In the late 1960s, many vining pea crops were being bypassed by the harvesters because of the slow throughput of the harvesting machinery.
Throughout Europe there was a demand for crops with acceptable yields but less stalks and stems. In response to this, a research programme was initiated at the John Innes Institute in 1969, led by Brian Snoad, to investigate stalk and stem reduction and modification.
Snoad and his team began cross-breeding two known genes (capable of producing this morphological change) into cultivar pea types. The af gene replaces leaflets with branching tendrils, and the st gene (first observed in 1923 by scientists Pellew and Sverdrup at the John Innes Institute) greatly reduces the size of leaf-like appendage on leaves, called stipules.
Producing new lines
Throughout the 1970s, breeders in Poland and the UK were in communication with each other and concentrated on producing lines with shorter stature and differing amounts of foliage.
The most extreme type, bred by Snoad and his team at the John Innes Institute, was the cultivar ‘Filby’, the first fully ‘leafless’ (afafstst) UK cultivar, released in 1978.
Field trials were conducted and although they met with initial scepticism, the studies revealed that reduced foliage also addressed other problems within the pea crop, including;
- More uniform maturation due to a less dense leaf canopy shading the lower parts of the plant
- Less susceptibility to pathogen attacks due to reduced moisture below the canopy
- More accurate application of weed and herbicide treatment to the intended part of the cropped area
An incidental finding
An arguably more significant yet incidental finding came out of the field trials, when it was observed that the additional tendrils led to an improvement in standing ability.
The stronger structure came about because the plants intertwined with each other to a much greater extent, producing a strong canopy architecture that was less prone to collapse. Vining and combining pea crop plants had a tendency to collapse, which resulted in a slower and less efficient harvest, as well as reduced yields.
Following this, the use of ‘leafless’ peas to improve standing ability became a major research objective.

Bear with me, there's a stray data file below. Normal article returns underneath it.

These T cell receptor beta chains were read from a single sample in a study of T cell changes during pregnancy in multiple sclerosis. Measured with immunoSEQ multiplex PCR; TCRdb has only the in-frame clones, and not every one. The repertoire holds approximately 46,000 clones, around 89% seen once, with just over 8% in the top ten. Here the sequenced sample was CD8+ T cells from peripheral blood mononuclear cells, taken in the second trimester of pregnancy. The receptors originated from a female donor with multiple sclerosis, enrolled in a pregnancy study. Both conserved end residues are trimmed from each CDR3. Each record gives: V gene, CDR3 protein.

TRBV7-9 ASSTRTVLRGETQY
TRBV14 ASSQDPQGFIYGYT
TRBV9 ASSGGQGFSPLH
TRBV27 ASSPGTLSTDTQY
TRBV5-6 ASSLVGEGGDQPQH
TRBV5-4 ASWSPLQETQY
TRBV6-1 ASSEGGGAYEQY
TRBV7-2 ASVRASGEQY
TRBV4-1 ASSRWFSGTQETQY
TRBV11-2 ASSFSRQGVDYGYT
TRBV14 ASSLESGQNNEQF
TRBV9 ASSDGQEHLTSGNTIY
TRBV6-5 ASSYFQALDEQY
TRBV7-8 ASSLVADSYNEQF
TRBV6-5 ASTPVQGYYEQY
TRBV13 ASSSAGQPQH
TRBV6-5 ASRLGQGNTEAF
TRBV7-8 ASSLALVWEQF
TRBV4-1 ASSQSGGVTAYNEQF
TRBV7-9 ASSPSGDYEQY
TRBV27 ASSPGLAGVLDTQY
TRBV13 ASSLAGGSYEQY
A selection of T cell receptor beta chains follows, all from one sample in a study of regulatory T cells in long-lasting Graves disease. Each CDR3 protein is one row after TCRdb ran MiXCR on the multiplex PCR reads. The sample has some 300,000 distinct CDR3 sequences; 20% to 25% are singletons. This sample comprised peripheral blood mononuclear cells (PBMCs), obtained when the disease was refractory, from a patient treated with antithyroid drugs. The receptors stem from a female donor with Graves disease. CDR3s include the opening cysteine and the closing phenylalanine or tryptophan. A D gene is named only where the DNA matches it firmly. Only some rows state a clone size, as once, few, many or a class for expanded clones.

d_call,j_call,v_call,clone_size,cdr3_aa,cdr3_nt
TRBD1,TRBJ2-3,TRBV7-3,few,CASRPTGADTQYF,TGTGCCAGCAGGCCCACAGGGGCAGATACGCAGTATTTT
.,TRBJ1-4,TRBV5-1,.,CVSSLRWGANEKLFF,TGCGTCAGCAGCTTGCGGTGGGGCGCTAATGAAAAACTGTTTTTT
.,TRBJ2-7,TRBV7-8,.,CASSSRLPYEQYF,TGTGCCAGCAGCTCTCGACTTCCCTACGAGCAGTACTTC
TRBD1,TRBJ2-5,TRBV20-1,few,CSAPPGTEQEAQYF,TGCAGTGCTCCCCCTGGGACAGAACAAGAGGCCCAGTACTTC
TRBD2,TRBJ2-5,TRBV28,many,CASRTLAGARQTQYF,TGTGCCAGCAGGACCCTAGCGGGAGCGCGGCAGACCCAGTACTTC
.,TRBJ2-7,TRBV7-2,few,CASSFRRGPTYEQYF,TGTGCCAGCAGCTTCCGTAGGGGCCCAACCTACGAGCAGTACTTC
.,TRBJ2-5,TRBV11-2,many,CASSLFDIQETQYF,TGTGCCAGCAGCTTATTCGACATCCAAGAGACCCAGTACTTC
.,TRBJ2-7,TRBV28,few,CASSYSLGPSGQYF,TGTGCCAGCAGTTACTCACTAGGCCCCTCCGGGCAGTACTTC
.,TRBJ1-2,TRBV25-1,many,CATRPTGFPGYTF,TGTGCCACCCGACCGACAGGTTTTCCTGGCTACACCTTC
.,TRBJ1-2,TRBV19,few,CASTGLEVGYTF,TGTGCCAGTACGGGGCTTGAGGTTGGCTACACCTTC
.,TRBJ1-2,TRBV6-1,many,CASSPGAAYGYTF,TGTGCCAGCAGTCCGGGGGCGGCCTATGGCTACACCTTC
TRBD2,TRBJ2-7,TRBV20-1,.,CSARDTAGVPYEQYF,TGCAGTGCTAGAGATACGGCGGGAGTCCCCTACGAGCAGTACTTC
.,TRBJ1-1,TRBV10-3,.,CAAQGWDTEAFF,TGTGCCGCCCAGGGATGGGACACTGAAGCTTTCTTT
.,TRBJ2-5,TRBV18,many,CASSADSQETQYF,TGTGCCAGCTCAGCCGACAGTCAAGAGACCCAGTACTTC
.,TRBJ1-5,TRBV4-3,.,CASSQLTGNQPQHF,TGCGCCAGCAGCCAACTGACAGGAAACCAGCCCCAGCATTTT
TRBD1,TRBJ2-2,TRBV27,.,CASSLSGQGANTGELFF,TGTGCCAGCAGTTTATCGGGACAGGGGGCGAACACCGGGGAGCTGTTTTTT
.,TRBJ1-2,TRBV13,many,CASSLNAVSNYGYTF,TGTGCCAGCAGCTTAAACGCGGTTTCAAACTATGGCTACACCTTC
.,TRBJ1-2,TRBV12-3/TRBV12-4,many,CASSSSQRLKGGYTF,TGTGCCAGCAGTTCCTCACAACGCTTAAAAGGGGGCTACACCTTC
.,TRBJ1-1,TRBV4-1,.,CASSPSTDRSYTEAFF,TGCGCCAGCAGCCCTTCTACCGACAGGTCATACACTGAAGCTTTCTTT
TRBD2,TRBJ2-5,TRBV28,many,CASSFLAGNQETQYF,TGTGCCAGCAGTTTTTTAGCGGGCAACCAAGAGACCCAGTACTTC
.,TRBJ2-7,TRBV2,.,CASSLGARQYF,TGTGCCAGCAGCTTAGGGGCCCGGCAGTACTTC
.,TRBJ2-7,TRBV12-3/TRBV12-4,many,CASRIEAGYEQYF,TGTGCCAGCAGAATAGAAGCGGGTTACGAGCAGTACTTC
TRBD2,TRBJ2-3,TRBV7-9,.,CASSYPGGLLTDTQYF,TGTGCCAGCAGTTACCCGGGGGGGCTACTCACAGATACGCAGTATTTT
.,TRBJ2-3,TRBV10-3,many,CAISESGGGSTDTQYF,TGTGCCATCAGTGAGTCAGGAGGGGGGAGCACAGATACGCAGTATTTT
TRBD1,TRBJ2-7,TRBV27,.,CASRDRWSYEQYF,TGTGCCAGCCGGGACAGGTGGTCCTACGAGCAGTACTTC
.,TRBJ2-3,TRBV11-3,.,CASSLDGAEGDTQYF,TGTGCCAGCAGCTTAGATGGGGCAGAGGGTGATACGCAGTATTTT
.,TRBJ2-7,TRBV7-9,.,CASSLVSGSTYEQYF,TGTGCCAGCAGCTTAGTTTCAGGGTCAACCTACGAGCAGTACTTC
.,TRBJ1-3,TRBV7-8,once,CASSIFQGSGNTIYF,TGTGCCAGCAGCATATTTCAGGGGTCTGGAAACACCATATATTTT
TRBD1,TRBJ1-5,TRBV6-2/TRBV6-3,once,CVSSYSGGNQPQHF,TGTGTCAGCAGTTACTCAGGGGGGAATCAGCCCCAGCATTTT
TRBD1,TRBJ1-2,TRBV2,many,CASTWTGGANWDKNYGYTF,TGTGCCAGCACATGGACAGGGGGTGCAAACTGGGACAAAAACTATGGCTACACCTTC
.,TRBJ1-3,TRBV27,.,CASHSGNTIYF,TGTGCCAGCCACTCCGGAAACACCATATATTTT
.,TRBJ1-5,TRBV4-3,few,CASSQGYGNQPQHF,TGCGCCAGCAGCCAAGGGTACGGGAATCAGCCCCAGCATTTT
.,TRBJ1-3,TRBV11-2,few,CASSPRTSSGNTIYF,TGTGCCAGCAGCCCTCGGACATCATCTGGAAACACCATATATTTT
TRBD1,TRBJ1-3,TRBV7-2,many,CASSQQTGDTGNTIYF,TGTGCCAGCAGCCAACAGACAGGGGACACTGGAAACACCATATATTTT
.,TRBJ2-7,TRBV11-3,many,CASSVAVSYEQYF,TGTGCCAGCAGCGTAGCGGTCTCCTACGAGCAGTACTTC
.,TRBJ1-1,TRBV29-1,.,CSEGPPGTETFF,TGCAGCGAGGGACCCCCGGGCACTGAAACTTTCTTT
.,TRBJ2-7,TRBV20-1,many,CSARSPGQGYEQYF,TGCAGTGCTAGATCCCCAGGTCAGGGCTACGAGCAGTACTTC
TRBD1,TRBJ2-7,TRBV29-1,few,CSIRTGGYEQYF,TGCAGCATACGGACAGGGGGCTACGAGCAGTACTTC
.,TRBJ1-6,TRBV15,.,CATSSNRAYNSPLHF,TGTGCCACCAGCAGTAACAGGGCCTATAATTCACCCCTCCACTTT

However, it was not all plain sailing for the ‘leafless’ pea.
As time progressed, a study that analysed the effects of planting density found that ‘Filby’ had poor light interception when grown at low to medium densities. This resulted in a lower above-ground biological yield per unit area at harvest.
Fully leafless types were only found to be advantageous when grown at very high densities and the incurred additional seed cost was unattractive to farmers. Consequently, the ‘leafless’ cultivar was largely abandoned.
Scientists concluded that the ‘semi-leafless’ (afafStSt) cultivar – which has tendrils instead of leaflets but retains the larger stipules – was the most suitable of the variant lines for crop use.
The af mutation addressed the problems associated with a fully leafed pea crop, whilst maintaining the advantages of the reduced foliage (as outlined above).
The problem of foliage bulk running through combine harvesters has still not been fully resolved.
A novel, more intermediate af allele was found in seed donated to our germplasm collection from a Bulgarian source. This novel germplasm is currently (2016) in the hands of breeders, who are evaluating its potential for further fine tuning of the plant architecture of the pea crop.
This research proved to be revolutionary for the pea industry; the enhanced standing ability led to reduced yield losses and increased the popularity of cultivated peas as a quality food and feedstuff, with the potential of reducing our reliance upon imports for plant protein.
The development of the ‘semi-leafless’ pea illustrates how physiological analysis can benefit a breeding programme and highlights how links between researchers, breeders and growers can help address crop problems.
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